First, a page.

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Genetically Modified Crops


Hunger is one of the greatest global challenges of the 21st century. Despite considerable progress over the last 20 years, there has been a surge in global hunger, with figures from 2016 showing that more than 800 million people worldwide are malnourished. Children under five years of age represent 150 million of those affected, and for roughly three million of these children every year, the struggle ends in death. When faced with such staggering statistics, it is natural to wish for one simple solution to prevent these deaths and rid the world of hunger. Genetic Modification is being put forward as a viable solution.

What is Genetic Modification?

Genetic modification is a special set of gene technology that alters the genetic machinery of such living organisms as animals, plants or microorganisms. Combining genes from different organisms is known as recombinant DNA technology and the resulting organism is said to be ‘Genetically modified (GM)’, ‘Genetically engineered’ or ‘Transgenic’.

Genetic modification is the process of modifying an organism's genetic composition. This has been done indirectly for thousands of years by controlled, or selective, breeding of plants and animals. Modern biotechnology has made it simpler and quicker to target a particular gene for more precise genetic engineering of an organism.

The terms "modified" and "engineered" are often used interchangeably in the context of labelling genetically modified, or "GMO," foods.

Critical Analysis


GMO crops generate greater yields, have a longer shelf life, are resistant to pests and diseases, and even taste better. These advantages help both farmers and consumers. For instance, larger yields and a longer shelf life may result in reduced pricing for customers, while pest-resistant crops reduce the amount of pesticides that farmers must purchase and employ to cultivate high-quality crops. Thus, GMO crops may be more environmentally friendly than traditionally cultivated crops.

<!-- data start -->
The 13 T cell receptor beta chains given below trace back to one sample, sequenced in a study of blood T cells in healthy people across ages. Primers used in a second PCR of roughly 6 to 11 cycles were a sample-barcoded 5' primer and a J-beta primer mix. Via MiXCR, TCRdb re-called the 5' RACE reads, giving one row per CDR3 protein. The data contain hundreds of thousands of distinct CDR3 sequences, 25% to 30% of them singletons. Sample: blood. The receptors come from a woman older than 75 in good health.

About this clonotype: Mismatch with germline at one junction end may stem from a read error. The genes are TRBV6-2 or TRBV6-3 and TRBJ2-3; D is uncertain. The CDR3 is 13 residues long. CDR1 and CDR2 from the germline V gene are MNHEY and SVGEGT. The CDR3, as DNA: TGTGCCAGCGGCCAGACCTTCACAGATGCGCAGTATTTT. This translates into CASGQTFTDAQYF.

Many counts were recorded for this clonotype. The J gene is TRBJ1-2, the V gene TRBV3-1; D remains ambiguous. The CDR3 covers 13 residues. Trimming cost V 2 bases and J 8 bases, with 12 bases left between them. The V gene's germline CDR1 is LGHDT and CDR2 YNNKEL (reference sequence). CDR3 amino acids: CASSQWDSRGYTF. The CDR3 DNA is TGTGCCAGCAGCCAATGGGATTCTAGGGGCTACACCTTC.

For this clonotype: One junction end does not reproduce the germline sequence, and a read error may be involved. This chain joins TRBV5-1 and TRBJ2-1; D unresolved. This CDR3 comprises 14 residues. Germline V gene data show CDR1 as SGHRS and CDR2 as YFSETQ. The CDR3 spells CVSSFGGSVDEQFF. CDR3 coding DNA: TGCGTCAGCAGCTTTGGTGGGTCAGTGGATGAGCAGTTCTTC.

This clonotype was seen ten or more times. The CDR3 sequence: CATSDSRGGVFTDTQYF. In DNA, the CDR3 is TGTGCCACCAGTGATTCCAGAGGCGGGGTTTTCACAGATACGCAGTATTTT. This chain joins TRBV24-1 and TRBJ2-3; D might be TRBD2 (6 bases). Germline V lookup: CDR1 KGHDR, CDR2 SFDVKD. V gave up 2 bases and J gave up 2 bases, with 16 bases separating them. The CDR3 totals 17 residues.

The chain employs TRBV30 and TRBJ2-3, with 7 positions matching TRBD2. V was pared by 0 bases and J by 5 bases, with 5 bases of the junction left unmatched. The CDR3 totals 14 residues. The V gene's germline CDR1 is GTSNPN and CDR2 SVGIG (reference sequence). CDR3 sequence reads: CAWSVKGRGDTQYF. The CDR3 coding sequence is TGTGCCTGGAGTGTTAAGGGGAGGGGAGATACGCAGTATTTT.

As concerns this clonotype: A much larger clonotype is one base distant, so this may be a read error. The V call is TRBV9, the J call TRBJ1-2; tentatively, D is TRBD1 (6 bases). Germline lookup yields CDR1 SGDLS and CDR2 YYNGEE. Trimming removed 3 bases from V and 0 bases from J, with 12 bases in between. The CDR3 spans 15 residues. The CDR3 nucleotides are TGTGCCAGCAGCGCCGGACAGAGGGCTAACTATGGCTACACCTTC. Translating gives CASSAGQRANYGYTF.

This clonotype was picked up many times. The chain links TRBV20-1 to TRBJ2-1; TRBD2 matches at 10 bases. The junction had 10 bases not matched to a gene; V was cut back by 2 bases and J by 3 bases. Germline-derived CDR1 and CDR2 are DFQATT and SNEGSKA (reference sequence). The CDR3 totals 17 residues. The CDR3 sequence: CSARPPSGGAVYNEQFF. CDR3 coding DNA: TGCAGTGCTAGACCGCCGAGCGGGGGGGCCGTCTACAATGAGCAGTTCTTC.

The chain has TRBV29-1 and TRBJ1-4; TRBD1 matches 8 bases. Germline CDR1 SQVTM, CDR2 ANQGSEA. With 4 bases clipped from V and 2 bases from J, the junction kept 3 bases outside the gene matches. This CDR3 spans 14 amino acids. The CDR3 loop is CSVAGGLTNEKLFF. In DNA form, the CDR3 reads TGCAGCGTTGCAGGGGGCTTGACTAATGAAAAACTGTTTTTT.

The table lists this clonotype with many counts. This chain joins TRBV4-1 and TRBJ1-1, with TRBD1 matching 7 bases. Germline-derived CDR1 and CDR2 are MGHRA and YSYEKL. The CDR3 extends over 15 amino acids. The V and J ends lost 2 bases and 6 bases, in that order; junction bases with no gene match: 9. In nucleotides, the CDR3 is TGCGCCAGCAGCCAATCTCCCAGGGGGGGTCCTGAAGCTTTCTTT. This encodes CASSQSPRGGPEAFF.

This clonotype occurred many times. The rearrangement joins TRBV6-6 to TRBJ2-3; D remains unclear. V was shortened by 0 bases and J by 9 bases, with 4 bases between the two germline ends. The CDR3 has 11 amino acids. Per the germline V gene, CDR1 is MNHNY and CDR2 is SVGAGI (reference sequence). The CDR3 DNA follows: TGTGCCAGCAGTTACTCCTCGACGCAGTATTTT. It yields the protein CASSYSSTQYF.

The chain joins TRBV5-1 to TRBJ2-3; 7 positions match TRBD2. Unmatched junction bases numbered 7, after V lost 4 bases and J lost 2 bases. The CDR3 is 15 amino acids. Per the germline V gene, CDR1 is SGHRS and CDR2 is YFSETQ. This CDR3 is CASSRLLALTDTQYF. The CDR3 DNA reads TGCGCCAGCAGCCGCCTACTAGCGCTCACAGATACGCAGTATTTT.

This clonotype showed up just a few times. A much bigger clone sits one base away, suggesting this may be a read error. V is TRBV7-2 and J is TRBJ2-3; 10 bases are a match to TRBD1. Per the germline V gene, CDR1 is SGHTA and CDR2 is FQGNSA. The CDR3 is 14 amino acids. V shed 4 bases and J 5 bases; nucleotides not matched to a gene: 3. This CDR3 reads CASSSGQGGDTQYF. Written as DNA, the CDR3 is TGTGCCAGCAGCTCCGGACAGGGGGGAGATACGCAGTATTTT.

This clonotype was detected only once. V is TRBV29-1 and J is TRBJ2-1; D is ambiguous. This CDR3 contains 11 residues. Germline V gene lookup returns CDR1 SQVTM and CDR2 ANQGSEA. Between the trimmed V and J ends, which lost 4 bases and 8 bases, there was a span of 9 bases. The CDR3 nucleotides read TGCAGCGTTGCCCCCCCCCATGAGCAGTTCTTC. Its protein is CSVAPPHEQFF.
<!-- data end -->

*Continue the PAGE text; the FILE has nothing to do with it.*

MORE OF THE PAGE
Increased Herbicide Usage,The widespread cultivation of genetically modified (GM) crops that are herbicide-tolerant has increased the use of herbicides like glyphosate. Sales of herbicides increased by 19% in Canada between 1994 and 2016.

"Superweeds" are weeds that have evolved and spread as a result of the usage of certain pesticides alongside genetically modified (GM) crops that are herbicide-tolerant. Various weed species have evolved resistance to the pesticide glyphosate during the last 20 years.

"Superpests", A few insects have become immune to the toxins present in GM crops that are resistant to insects. In May 2019, Canada's first case was reported.

Contamination from GM plants is has serious ecological, economic and social impacts. Gene flow from GM crops poses a threat to wild and weedy crop relatives, non-GM crops and foods, and organic farming.

Biodiversity Loss,The usage of certain GM crops may have detrimental effects on creatures that are not intended targets as well as on soil and water ecosystems.

Biotechnology Regulatory Authority of India

In India, approval of genetically engineered products is the responsibility of the Genetic Engineering Approvals Committee, which falls under the Ministry of Environment and Forests. In January 2003, India ratified the Cartagena Protocol which protects biodiversity from potential risks of genetically modified organisms, the products of modern biotechnology. As per the Cartagena Protocol, India needs to set up a Regulatory Body.


BRAI’s aims at providing a single-window platform for the scientific risk assessment of all biotech products including agriculture, health, environment and industrial sector.

It would also help India stay up with the fast technological advancements in biotechnology and maintain the safety of human and animal health as well as the environment.

The authority will oversee and regulate field trials of genetically modified crops, as well as the research, transport, import, production, and use of organisms and products of contemporary biotechnology within the country.


GMOs will certainly continue to play a significant part in biomedical research in the future. GMO foods may provide better nutrition and perhaps even be engineered to contain medicinal compounds to enhance human health. Consumer aversion to GMOs will probably lessen if it can be shown that they are both safe and healthy.

Faced with such new developments, the regulatory framework must be tightened for the interests of both domestic and international consumers.

Technology approvals must be streamlined and science-based decisions implemented. Monitoring must be rigorous to ensure that safety measures are carefully adhered to, and enforcement must be taken seriously to prevent the spread of unlawful genetically modified (GM) crops.


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